Automatic 3D Nonlinear Registration of Mass Spectrometry Imaging and Magnetic Resonance Imaging Data

Citation:

Abdelmoula WM, Regan MS, Lopez BGC, Randall EC, Lawler S, Mladek AC, Nowicki MO, Marin BM, Agar JN, Swanson KR, et al. Automatic 3D Nonlinear Registration of Mass Spectrometry Imaging and Magnetic Resonance Imaging Data. Anal Chem. 2019;91 (9) :6206-16. Copy at http://www.tinyurl.com/y5tdocbr

Date Published:

2019 May 07

Abstract:

Multimodal integration between mass spectrometry imaging (MSI) and radiology-established modalities such as magnetic resonance imaging (MRI) would allow the investigations of key questions in complex biological systems such as the central nervous system. Such integration would provide complementary multiscale data to bridge the gap between molecular and anatomical phenotypes, potentially revealing new insights into molecular mechanisms underlying anatomical pathologies presented on MRI. Automatic coregistration between 3D MSI/MRI is a computationally challenging process due to dimensional complexity, MSI data sparsity, lack of direct spatial-correspondences, and nonlinear tissue deformation. Here, we present a new computational approach based on stochastic neighbor embedding to nonlinearly align 3D MSI to MRI data, identify and reconstruct biologically relevant molecular patterns in 3D, and fuse the MSI datacube to the MRI space. We demonstrate our method using multimodal high-spectral resolution matrix-assisted laser desorption ionization (MALDI) 9.4 T MSI and 7 T in vivo MRI data, acquired from a patient-derived, xenograft mouse brain model of glioblastoma following administration of the EGFR inhibitor drug of Erlotinib. Results show the distribution of some identified molecular ions of the EGFR inhibitor erlotinib, a phosphatidylcholine lipid, and cholesterol, which were reconstructed in 3D and mapped to the MRI space. The registration quality was evaluated on two normal mouse brains using the Dice coefficient for the regions of brainstem, hippocampus, and cortex. The method is generic and can therefore be applied to hyperspectral images from different mass spectrometers and integrated with other established in vivo imaging modalities such as computed tomography (CT) and positron emission tomography (PET).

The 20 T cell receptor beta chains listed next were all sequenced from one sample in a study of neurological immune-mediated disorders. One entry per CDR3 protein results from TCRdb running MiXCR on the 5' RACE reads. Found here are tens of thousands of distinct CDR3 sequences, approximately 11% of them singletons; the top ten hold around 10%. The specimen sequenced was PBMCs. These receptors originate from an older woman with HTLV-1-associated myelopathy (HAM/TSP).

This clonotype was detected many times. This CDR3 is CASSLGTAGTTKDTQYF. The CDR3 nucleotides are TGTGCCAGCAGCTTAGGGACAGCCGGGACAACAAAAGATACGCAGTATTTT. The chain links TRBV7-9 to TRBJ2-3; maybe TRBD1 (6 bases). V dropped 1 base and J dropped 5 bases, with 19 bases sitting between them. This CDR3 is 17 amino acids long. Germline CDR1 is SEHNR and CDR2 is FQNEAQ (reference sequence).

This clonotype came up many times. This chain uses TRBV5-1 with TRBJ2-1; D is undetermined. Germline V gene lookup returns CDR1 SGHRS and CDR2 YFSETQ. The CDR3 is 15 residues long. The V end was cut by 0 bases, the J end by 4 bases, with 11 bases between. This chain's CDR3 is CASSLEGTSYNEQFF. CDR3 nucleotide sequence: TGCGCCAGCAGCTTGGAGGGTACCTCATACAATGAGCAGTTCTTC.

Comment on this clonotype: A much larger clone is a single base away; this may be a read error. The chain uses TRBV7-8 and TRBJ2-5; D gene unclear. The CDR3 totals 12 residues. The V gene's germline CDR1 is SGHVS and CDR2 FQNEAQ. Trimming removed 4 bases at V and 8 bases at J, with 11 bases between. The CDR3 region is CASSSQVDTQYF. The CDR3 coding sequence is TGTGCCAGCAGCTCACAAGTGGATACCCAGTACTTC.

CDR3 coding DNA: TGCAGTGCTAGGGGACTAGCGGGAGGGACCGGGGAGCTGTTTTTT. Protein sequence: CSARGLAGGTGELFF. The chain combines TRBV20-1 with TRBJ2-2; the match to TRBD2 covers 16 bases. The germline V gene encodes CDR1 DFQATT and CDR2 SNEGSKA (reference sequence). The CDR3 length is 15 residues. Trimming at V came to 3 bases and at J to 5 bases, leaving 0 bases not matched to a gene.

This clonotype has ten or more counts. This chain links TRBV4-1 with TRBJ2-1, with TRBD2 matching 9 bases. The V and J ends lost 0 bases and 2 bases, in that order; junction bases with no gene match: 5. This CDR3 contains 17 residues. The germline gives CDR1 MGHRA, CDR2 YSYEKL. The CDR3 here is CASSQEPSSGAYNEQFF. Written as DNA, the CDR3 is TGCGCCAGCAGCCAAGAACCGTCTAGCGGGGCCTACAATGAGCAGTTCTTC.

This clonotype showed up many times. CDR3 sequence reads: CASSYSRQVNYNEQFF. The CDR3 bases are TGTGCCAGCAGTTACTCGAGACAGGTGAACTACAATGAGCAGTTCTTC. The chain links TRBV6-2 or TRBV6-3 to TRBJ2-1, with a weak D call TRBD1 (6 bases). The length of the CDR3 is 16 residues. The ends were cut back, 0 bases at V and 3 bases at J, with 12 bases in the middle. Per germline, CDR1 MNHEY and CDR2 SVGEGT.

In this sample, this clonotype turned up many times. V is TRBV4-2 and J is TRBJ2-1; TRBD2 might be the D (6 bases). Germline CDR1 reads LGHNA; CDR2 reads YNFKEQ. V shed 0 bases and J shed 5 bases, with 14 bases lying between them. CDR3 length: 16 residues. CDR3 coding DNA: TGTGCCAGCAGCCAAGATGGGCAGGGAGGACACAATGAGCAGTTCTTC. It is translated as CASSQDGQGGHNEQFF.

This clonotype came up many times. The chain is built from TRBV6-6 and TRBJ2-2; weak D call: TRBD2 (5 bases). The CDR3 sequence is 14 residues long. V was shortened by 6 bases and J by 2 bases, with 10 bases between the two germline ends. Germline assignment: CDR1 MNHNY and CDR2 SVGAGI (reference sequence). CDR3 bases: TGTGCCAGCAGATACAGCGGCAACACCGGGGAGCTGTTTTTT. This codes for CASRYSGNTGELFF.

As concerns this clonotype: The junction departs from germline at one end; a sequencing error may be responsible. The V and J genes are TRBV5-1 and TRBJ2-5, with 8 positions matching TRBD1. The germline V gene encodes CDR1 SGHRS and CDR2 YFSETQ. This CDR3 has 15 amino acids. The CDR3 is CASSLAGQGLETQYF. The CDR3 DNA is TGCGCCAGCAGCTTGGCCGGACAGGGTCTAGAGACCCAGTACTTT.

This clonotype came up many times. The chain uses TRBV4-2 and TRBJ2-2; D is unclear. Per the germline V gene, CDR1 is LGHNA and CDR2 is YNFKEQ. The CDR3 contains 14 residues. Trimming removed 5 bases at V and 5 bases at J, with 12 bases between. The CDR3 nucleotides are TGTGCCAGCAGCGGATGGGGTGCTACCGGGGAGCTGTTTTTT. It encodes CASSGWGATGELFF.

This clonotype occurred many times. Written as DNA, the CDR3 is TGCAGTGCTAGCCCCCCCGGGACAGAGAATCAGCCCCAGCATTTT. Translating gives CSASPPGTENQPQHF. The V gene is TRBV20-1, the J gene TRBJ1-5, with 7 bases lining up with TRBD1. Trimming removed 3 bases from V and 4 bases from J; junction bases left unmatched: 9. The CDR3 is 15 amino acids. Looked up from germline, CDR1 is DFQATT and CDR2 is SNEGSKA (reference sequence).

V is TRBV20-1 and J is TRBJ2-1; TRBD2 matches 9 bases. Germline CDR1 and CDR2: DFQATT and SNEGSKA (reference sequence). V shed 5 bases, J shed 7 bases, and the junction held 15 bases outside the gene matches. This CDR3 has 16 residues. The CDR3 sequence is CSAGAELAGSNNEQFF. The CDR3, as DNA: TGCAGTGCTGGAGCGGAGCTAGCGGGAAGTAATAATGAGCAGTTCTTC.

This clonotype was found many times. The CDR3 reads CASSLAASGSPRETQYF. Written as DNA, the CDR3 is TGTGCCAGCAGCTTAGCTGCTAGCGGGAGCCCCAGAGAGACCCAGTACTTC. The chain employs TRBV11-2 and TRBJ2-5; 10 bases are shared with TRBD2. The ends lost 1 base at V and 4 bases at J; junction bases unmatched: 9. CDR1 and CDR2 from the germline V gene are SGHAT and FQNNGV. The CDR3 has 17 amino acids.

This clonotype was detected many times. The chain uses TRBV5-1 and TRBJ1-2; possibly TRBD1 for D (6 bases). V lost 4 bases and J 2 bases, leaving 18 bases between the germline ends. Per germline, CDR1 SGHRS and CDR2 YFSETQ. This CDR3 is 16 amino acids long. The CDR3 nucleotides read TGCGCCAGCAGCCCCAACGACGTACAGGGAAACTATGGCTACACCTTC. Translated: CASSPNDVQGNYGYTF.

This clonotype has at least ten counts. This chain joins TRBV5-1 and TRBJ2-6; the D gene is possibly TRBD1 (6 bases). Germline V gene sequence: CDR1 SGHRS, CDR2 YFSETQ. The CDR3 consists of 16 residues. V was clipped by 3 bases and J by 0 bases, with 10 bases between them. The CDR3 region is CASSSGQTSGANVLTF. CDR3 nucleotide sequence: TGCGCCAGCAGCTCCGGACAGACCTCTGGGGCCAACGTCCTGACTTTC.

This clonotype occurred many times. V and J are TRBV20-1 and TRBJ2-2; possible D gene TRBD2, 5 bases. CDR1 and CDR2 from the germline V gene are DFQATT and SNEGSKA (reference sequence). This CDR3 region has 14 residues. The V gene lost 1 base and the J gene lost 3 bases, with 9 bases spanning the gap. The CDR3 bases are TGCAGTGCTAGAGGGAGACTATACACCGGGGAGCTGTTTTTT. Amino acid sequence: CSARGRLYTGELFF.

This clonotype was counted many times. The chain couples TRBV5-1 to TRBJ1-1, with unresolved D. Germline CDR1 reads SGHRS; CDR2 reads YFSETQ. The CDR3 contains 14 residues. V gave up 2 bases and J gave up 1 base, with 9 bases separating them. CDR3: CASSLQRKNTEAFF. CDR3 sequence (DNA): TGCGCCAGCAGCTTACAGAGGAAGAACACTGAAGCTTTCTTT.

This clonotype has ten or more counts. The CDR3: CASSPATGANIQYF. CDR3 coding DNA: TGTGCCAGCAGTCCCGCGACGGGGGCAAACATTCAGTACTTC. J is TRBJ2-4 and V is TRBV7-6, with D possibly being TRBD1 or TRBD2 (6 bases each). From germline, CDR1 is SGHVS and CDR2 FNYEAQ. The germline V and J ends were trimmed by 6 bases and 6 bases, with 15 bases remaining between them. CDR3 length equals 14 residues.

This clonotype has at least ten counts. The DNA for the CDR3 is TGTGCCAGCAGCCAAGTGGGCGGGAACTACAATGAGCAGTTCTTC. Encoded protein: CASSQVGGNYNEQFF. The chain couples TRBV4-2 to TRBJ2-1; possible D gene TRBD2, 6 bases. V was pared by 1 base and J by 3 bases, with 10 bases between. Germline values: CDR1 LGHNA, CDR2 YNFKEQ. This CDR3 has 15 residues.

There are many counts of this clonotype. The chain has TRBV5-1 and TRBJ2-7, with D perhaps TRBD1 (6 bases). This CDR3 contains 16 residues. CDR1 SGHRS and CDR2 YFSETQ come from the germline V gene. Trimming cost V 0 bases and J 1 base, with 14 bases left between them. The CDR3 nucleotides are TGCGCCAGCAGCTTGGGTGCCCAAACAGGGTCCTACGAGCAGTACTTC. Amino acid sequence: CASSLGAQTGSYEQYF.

Last updated on 06/27/2019